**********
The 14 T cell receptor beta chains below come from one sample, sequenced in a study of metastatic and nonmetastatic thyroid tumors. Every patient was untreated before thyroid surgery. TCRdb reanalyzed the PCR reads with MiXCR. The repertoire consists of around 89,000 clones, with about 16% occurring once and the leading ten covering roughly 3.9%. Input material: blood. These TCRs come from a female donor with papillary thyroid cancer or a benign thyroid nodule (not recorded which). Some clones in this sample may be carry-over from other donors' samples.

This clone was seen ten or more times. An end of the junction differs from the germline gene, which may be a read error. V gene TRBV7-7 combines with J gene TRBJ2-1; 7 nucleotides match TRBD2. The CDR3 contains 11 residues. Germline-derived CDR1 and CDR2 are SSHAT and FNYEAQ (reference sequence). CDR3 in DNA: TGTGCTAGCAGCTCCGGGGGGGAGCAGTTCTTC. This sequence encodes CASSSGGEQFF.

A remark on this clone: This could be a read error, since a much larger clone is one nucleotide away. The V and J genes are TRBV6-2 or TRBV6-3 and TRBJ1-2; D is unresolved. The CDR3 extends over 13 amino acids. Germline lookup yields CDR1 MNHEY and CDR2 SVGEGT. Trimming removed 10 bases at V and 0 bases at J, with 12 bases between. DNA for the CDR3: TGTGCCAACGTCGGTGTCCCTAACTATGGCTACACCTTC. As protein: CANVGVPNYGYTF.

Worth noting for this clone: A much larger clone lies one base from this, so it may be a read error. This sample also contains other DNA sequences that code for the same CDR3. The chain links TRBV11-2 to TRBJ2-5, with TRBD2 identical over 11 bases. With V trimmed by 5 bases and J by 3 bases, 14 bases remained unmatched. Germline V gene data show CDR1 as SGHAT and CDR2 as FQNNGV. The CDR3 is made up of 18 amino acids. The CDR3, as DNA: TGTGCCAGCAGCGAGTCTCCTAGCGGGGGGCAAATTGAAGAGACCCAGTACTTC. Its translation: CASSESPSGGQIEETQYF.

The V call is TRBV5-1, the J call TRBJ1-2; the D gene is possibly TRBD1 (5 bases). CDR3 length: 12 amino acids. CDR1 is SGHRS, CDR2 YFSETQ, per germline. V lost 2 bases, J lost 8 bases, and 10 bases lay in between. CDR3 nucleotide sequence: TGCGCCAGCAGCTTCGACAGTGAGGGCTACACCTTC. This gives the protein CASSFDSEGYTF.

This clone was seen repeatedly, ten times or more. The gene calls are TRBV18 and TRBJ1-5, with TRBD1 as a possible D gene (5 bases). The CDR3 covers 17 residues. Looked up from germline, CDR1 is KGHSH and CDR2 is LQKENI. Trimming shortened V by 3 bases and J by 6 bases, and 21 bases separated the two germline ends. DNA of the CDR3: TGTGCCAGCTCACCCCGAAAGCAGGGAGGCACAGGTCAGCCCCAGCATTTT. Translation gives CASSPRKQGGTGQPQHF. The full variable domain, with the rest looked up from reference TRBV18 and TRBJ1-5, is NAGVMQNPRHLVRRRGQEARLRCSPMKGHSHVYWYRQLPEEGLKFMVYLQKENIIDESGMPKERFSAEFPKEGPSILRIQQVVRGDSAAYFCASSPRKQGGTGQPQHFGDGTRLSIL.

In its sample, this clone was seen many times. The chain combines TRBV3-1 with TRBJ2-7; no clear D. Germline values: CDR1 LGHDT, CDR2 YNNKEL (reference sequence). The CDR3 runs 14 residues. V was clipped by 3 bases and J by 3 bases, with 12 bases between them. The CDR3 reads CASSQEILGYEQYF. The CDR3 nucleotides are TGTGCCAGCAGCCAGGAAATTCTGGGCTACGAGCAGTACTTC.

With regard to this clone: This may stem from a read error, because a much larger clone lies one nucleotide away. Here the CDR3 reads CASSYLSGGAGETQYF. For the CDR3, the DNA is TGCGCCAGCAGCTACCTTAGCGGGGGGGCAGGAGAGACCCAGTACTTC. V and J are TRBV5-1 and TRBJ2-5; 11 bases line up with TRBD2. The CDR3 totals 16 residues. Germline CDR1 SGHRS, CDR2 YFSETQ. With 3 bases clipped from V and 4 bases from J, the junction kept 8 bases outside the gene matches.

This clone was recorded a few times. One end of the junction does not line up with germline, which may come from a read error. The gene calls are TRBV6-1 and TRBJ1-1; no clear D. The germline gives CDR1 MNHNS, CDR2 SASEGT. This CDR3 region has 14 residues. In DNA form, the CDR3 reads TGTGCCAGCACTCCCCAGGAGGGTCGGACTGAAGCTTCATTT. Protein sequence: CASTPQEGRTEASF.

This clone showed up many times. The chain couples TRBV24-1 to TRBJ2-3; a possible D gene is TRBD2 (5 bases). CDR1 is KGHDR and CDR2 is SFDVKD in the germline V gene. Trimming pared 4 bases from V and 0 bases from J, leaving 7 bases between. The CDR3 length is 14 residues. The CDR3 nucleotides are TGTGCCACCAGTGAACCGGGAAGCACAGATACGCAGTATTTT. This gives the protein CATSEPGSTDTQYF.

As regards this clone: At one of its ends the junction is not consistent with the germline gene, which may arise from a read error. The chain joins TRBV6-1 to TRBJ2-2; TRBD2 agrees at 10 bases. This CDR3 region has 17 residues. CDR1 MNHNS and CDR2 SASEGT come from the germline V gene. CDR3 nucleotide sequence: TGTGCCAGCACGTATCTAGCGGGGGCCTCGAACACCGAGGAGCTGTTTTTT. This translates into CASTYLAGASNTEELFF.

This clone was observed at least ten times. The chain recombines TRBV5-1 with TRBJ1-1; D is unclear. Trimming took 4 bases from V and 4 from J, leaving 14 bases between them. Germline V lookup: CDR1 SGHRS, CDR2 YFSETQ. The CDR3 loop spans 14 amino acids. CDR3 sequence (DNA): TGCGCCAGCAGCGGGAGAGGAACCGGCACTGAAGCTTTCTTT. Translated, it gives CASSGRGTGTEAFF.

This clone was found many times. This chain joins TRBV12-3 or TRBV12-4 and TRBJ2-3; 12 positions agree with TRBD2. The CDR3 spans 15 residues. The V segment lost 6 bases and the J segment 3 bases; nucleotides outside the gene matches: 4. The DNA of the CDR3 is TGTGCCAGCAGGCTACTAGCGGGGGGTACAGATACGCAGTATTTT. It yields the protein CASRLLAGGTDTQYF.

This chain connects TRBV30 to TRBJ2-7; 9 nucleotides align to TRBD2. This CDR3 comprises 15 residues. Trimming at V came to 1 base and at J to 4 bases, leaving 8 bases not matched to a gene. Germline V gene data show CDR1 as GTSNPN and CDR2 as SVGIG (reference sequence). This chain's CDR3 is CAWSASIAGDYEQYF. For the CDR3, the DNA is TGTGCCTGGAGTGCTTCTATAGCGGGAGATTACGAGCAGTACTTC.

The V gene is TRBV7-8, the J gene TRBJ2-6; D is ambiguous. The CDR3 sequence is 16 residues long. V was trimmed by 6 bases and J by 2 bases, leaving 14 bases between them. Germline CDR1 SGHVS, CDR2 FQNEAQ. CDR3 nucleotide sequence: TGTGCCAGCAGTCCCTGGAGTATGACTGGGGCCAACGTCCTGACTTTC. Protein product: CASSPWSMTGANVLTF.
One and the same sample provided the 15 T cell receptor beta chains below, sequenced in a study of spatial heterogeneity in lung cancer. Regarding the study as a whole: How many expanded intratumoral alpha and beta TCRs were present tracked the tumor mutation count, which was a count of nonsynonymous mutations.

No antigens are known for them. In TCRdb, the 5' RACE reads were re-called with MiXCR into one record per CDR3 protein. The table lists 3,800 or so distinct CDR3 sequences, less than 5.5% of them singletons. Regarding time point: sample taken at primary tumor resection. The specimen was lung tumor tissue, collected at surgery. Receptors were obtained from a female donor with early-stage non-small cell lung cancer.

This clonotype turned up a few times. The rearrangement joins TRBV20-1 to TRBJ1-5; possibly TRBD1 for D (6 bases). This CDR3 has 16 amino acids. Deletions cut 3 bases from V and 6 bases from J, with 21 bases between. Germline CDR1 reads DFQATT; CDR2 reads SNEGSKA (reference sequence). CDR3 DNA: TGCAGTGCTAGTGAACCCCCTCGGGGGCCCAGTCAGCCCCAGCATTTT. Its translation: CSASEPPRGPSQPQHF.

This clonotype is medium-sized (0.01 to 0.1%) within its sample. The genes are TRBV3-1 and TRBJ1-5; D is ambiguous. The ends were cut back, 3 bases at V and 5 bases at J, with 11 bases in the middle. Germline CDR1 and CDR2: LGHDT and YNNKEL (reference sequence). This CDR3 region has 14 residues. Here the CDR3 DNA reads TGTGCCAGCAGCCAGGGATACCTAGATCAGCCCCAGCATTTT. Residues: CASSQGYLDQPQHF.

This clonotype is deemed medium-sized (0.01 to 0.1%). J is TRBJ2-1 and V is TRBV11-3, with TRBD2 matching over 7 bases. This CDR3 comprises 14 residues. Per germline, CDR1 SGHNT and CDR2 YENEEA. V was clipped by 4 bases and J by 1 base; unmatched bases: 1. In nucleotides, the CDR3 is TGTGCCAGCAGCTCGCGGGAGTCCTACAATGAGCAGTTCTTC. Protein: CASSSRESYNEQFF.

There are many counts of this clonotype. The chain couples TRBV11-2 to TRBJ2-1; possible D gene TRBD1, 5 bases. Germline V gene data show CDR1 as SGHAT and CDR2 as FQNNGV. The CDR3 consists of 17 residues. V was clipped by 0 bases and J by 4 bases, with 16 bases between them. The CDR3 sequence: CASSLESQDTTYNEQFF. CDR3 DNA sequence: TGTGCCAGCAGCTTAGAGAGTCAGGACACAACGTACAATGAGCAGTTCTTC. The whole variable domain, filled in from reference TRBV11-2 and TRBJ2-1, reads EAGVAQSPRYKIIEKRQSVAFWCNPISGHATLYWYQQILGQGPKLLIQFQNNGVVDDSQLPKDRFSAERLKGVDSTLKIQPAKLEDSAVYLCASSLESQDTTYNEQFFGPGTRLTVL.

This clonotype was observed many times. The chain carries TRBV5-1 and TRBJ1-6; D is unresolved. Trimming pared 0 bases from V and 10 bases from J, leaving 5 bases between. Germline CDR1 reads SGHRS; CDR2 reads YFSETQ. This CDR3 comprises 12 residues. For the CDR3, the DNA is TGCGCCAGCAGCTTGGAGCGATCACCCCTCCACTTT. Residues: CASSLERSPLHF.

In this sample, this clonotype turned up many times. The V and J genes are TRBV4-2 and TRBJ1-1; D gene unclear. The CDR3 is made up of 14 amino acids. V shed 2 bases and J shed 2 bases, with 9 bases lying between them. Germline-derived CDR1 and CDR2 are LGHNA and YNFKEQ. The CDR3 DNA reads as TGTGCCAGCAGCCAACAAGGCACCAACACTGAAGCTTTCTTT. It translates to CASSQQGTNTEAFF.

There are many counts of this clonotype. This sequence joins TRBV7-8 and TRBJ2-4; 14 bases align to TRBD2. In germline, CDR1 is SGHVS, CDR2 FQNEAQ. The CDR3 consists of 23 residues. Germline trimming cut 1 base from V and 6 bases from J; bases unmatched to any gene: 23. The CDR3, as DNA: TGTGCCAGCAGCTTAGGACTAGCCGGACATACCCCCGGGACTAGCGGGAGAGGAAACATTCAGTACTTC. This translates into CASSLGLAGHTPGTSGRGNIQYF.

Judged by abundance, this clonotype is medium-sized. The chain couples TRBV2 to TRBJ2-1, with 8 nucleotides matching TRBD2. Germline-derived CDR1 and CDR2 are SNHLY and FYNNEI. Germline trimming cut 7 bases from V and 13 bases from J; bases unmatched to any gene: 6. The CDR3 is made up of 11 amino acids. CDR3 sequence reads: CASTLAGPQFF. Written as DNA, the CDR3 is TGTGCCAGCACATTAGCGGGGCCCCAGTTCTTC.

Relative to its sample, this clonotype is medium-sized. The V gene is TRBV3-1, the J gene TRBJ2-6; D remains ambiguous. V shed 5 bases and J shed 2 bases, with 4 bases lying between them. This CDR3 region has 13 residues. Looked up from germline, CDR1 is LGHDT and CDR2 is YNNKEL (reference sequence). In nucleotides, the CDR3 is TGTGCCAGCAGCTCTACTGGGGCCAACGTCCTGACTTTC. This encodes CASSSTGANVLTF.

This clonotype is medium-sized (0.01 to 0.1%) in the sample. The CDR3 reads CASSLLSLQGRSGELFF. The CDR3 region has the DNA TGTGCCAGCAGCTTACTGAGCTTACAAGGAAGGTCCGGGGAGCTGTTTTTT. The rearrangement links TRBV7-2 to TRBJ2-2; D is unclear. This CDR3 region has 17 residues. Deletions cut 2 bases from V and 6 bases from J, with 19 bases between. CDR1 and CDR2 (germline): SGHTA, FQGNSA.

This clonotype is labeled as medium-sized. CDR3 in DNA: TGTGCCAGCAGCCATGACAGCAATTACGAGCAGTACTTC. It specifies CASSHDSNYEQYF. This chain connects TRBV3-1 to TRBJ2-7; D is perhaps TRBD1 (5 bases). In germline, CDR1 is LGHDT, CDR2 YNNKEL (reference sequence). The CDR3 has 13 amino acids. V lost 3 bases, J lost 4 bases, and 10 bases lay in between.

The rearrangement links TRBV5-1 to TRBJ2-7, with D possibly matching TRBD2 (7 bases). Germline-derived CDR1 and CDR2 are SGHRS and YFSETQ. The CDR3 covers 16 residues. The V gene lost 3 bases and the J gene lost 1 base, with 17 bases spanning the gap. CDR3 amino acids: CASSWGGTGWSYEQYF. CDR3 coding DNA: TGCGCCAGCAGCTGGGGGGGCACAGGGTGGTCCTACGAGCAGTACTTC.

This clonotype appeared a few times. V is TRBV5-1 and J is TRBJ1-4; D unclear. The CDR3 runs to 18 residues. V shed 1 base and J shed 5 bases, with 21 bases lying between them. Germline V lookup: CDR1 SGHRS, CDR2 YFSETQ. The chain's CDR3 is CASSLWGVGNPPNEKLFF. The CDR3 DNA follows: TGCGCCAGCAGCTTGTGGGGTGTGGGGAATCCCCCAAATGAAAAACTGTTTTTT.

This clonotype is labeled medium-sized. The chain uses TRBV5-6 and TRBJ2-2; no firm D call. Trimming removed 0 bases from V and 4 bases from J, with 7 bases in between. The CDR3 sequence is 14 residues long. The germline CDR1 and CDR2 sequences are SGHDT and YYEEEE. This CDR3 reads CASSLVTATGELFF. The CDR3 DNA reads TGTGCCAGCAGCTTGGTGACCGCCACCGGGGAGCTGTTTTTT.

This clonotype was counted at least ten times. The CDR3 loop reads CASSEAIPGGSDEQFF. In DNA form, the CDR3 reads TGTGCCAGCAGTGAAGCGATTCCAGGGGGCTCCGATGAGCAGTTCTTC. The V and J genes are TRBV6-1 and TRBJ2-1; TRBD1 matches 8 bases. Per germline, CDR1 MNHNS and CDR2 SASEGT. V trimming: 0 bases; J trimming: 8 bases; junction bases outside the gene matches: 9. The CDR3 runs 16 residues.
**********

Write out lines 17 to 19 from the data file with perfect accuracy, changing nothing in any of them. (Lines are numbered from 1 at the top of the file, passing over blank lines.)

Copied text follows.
No antigens are known for them. In TCRdb, the 5' RACE reads were re-called with MiXCR into one record per CDR3 protein. The table lists 3,800 or so distinct CDR3 sequences, less than 5.5% of them singletons. Regarding time point: sample taken at primary tumor resection. The specimen was lung tumor tissue, collected at surgery. Receptors were obtained from a female donor with early-stage non-small cell lung cancer.

This clonotype turned up a few times. The rearrangement joins TRBV20-1 to TRBJ1-5; possibly TRBD1 for D (6 bases). This CDR3 has 16 amino acids. Deletions cut 3 bases from V and 6 bases from J, with 21 bases between. Germline CDR1 reads DFQATT; CDR2 reads SNEGSKA (reference sequence). CDR3 DNA: TGCAGTGCTAGTGAACCCCCTCGGGGGCCCAGTCAGCCCCAGCATTTT. Its translation: CSASEPPRGPSQPQHF.

This clonotype is medium-sized (0.01 to 0.1%) within its sample. The genes are TRBV3-1 and TRBJ1-5; D is ambiguous. The ends were cut back, 3 bases at V and 5 bases at J, with 11 bases in the middle. Germline CDR1 and CDR2: LGHDT and YNNKEL (reference sequence). This CDR3 region has 14 residues. Here the CDR3 DNA reads TGTGCCAGCAGCCAGGGATACCTAGATCAGCCCCAGCATTTT. Residues: CASSQGYLDQPQHF.